Carer of man who suffered cardiac arrest on island praises rescue efforts of emergency services

The Coastguard assisted the police, fire service and ambulance to rescue Stephen Palmer after he wen

The Coastguard assisted the police, fire service and ambulance to rescue Stephen Palmer after he went into cardiac arrest. Picture: Andy Green - Credit: Andy Green

A carer has described the incredible efforts made by the Coastguard and emergency services in rescuing a man from an island after his heart stopped working.

Stephen Palmer, 64, was on his boat on the River Yare, in Thorpe St Andrew, when he went into cardiac arrest on Wednesday, December 5. His carer, Sam Craddock, 38, said it happened suddenly after their usual morning routine at around 9am, of breakfast, cigarette and a finger-prick test to check Mr Palmer's blood glucose levels.

As well as being diabetic, Mr Palmer has been diagnosed with myeloma cancer, suffers from angina and has suffered heart attacks in the past.

Ms Craddock said she could sense his mood was off that morning and kept a watchful eye on him before he went into his bedroom. 'He has been stressed, I knew something was wrong with him,' she said. 'Then I heard this funny noise.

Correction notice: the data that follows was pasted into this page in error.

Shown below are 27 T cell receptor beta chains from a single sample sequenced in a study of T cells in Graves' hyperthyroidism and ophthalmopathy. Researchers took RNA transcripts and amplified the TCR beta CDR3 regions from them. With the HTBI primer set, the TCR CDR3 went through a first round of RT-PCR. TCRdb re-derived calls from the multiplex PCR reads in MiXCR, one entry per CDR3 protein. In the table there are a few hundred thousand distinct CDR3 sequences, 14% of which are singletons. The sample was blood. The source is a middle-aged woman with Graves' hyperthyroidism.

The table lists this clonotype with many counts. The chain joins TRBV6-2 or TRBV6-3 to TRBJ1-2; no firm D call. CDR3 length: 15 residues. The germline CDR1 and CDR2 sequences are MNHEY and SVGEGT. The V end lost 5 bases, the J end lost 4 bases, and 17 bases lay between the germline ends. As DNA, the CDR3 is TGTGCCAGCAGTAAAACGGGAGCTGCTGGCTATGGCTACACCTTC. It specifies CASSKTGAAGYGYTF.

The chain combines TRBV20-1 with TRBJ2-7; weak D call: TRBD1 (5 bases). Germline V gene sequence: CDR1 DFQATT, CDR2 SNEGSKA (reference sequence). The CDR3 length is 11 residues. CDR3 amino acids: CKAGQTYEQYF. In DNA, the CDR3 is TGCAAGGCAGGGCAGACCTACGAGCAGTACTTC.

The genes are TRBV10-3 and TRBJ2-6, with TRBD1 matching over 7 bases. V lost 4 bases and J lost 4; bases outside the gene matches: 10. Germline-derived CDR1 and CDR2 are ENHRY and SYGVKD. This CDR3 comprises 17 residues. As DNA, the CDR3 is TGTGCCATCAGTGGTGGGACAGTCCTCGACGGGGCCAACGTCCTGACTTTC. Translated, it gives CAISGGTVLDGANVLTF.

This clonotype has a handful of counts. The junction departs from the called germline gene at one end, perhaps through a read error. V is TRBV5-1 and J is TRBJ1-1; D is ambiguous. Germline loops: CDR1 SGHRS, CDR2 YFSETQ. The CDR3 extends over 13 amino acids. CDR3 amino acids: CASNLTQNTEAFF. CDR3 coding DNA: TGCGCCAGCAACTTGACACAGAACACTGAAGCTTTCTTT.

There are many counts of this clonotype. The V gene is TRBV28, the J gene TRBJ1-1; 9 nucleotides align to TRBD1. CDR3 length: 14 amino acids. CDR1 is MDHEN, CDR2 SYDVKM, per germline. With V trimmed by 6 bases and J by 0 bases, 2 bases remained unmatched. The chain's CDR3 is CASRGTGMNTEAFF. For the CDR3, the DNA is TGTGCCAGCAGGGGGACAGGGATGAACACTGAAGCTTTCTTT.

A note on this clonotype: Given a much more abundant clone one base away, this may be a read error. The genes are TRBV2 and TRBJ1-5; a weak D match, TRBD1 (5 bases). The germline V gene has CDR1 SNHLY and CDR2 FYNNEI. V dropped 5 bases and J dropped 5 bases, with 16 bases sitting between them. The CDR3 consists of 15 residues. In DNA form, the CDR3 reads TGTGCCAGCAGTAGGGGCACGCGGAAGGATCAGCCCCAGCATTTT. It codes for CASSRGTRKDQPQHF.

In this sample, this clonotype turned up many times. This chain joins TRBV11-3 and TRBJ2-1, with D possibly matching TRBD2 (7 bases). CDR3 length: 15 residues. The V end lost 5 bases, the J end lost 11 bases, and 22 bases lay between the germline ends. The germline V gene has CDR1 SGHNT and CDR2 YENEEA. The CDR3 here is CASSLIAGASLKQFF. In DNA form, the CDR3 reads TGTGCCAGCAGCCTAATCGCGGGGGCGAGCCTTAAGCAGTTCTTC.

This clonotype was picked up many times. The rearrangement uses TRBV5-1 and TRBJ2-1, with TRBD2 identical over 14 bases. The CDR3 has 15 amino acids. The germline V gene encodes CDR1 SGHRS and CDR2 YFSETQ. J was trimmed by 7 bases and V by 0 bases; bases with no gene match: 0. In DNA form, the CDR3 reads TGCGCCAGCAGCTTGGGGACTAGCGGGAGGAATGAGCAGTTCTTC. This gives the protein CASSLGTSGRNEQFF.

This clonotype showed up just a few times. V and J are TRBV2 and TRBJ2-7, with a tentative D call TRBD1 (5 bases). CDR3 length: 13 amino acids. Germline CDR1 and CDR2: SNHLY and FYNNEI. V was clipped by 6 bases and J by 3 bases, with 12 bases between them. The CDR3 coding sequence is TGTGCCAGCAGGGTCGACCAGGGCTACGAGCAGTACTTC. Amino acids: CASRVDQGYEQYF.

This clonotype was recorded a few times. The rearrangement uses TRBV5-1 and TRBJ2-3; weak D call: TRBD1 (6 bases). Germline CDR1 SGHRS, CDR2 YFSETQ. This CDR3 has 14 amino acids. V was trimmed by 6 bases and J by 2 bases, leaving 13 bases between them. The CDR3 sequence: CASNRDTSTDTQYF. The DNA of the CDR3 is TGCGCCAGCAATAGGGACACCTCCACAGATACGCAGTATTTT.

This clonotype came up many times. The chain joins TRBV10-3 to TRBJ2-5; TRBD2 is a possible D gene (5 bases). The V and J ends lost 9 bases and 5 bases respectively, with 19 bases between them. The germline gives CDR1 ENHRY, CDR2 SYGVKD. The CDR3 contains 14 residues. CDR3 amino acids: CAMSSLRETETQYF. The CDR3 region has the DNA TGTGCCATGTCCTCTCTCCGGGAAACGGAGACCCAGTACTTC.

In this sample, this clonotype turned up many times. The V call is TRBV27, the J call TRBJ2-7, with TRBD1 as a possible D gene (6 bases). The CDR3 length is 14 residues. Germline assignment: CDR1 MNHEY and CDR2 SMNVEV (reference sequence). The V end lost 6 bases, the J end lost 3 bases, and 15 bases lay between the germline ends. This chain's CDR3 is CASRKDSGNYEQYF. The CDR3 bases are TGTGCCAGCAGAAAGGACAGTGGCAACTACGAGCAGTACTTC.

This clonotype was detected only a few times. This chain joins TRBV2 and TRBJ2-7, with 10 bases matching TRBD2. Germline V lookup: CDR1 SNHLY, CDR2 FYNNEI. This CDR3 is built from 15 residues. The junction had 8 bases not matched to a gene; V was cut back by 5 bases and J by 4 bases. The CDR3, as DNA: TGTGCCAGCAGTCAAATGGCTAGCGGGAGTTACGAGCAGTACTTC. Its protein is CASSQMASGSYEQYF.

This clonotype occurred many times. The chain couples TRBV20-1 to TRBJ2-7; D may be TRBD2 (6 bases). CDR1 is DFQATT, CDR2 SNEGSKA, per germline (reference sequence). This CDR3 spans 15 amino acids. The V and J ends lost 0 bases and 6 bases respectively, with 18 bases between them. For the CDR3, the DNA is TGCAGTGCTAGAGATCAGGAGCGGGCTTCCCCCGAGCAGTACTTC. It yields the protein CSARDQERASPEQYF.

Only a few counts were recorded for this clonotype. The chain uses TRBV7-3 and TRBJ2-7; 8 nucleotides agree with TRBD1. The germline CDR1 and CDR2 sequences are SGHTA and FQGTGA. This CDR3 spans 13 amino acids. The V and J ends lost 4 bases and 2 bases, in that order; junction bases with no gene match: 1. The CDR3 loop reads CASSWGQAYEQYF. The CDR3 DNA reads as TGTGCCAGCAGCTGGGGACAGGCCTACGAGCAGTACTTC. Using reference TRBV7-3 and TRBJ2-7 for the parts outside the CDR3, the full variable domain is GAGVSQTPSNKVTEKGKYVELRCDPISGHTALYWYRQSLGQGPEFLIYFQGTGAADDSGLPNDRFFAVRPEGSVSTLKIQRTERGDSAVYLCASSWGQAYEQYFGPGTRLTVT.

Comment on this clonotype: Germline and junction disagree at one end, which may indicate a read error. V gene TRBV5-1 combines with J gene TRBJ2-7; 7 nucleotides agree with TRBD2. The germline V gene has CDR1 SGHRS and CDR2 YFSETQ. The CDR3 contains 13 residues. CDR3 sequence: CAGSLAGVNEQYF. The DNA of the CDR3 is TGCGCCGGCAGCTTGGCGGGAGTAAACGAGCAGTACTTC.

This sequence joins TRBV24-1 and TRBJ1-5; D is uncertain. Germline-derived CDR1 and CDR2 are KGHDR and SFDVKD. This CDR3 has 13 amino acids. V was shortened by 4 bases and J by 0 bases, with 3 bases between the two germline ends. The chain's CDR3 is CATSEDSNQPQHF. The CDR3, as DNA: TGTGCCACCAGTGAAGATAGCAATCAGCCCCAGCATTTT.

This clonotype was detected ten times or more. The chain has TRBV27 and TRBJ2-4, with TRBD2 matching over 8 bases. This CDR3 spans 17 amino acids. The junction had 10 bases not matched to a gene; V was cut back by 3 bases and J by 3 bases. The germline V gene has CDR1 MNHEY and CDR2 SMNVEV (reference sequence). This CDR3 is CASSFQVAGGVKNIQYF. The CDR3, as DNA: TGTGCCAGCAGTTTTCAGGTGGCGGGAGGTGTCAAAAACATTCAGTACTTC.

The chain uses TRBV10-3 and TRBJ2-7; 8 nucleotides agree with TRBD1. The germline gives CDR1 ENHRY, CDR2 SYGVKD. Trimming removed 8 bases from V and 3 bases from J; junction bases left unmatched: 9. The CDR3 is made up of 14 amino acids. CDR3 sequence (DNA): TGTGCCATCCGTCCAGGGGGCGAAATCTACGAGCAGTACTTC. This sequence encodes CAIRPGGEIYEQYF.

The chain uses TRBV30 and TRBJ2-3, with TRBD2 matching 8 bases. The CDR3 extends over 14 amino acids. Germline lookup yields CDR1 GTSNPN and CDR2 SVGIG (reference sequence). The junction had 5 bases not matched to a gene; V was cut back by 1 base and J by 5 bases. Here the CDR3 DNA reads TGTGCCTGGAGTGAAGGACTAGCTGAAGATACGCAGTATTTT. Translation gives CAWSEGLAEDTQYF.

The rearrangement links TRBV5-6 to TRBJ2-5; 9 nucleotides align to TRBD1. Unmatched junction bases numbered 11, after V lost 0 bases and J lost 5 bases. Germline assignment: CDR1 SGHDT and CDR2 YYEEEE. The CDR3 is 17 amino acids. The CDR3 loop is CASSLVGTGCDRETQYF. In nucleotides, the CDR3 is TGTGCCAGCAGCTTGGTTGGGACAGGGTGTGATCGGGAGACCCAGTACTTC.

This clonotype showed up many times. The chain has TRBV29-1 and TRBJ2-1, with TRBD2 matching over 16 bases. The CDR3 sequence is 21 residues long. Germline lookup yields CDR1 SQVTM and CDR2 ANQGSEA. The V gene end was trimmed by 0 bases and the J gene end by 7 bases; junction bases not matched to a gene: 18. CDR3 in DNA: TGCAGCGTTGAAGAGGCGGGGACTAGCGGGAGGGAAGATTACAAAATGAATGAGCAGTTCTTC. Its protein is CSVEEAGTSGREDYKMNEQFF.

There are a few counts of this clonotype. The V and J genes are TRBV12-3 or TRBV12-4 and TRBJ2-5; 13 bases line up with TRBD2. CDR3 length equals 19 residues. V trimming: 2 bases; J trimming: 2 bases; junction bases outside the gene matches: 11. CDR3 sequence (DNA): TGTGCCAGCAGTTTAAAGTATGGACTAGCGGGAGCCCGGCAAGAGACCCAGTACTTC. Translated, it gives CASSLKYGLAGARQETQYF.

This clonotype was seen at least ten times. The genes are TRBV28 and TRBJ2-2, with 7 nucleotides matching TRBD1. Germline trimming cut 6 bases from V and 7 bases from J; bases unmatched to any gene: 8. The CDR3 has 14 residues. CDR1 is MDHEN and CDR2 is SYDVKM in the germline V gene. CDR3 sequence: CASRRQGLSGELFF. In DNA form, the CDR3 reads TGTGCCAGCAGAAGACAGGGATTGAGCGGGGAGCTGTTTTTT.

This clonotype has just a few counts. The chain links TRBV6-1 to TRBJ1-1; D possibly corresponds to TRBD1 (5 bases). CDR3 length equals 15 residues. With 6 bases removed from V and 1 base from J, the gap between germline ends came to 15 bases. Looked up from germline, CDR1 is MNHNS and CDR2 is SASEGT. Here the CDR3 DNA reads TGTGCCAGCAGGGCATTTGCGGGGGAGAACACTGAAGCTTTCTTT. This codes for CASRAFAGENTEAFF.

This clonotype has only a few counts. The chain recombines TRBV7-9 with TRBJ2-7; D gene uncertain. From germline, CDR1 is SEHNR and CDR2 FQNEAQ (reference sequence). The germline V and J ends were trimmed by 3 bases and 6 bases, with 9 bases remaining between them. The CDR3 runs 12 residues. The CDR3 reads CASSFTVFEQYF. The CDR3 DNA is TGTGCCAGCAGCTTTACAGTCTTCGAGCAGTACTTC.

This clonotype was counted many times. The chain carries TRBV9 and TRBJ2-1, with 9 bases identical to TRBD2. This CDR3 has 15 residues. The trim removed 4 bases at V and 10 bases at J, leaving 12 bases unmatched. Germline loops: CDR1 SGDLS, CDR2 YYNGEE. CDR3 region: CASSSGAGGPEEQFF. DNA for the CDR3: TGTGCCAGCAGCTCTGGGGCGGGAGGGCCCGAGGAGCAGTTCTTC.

'I went into the bedroom and saw Stephen, on the bed, his mouth was wide open and I knew something has gone wrong.

'The dog was beside him, crying and licking his face.'


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Ms Craddock immediately performed CPR and called for an ambulance. A rescue mission quickly unfolded involving the Coastguard teams from Winterton and Gorleston, police and a fire crew from Earlham.

The rescuers took off the kitchen door of Mr Palmer's boat in order to swiftly get him off the island and to Norfolk and Norwich University Hospital.

One eyewitness in the area, who did not want to be named, described watching Mr Palmer being 'resuscitated a couple of times'.'It was a cardiac arrest, his heart actually stopped,' Ms Craddock said. 'The ambulance said to me if I didn't give CPR he would've been stone cold.

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'They thanked me for saving his life and I thanked them for saving him, they did a brilliant service.'

Ms Craddock said Mr Palmer had been placed under an induced coma and was due to be taken off sedation.

Speaking on Thursday afternoon about the ordeal, Ms Craddock said: 'I have been sitting in my bed, I couldn't sleep last night.

'I will tell him I am in the best place, you need to look after yourself.'

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